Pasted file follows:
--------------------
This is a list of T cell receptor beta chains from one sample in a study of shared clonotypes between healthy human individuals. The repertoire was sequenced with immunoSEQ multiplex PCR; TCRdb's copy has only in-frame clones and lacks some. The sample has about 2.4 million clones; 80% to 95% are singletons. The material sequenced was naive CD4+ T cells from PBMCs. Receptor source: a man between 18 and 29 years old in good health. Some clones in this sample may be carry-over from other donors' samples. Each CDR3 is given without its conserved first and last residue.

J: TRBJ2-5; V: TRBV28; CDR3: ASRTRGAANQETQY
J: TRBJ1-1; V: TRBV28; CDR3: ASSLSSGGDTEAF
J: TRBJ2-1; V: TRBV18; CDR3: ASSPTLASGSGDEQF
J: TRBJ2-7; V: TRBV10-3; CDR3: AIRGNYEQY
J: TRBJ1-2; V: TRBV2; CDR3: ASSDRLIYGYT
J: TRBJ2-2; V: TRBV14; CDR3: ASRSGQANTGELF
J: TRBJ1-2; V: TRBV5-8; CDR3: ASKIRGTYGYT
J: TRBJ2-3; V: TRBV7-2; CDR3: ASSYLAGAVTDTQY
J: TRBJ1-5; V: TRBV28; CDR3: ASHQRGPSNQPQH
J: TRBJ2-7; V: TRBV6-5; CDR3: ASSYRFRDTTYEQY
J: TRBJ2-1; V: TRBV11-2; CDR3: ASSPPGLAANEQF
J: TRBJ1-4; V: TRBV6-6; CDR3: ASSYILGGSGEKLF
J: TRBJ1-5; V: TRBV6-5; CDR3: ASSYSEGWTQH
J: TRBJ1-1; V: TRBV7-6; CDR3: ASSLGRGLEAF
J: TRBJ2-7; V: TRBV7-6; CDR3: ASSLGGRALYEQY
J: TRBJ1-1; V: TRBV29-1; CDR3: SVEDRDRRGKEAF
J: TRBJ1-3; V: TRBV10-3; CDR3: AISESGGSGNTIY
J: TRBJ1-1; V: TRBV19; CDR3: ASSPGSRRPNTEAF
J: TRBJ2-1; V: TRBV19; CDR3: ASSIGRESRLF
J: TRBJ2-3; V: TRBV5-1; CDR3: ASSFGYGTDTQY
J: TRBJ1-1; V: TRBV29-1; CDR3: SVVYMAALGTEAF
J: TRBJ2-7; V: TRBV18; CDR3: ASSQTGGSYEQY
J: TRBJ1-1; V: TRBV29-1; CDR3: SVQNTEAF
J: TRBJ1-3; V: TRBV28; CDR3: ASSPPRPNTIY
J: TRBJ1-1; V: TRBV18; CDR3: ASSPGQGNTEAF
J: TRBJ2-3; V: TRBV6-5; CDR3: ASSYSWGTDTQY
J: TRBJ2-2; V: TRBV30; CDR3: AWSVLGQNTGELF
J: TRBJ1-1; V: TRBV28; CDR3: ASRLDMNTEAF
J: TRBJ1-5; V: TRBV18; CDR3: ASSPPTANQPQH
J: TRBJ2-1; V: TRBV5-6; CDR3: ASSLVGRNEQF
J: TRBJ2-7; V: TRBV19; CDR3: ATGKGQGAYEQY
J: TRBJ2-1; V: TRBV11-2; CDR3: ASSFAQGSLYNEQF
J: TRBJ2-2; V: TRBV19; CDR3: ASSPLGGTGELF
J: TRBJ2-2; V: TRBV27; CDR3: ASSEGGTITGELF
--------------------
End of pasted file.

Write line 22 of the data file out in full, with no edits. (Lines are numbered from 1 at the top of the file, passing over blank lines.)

J: TRBJ1-1; V: TRBV29-1; CDR3: SVVYMAALGTEAF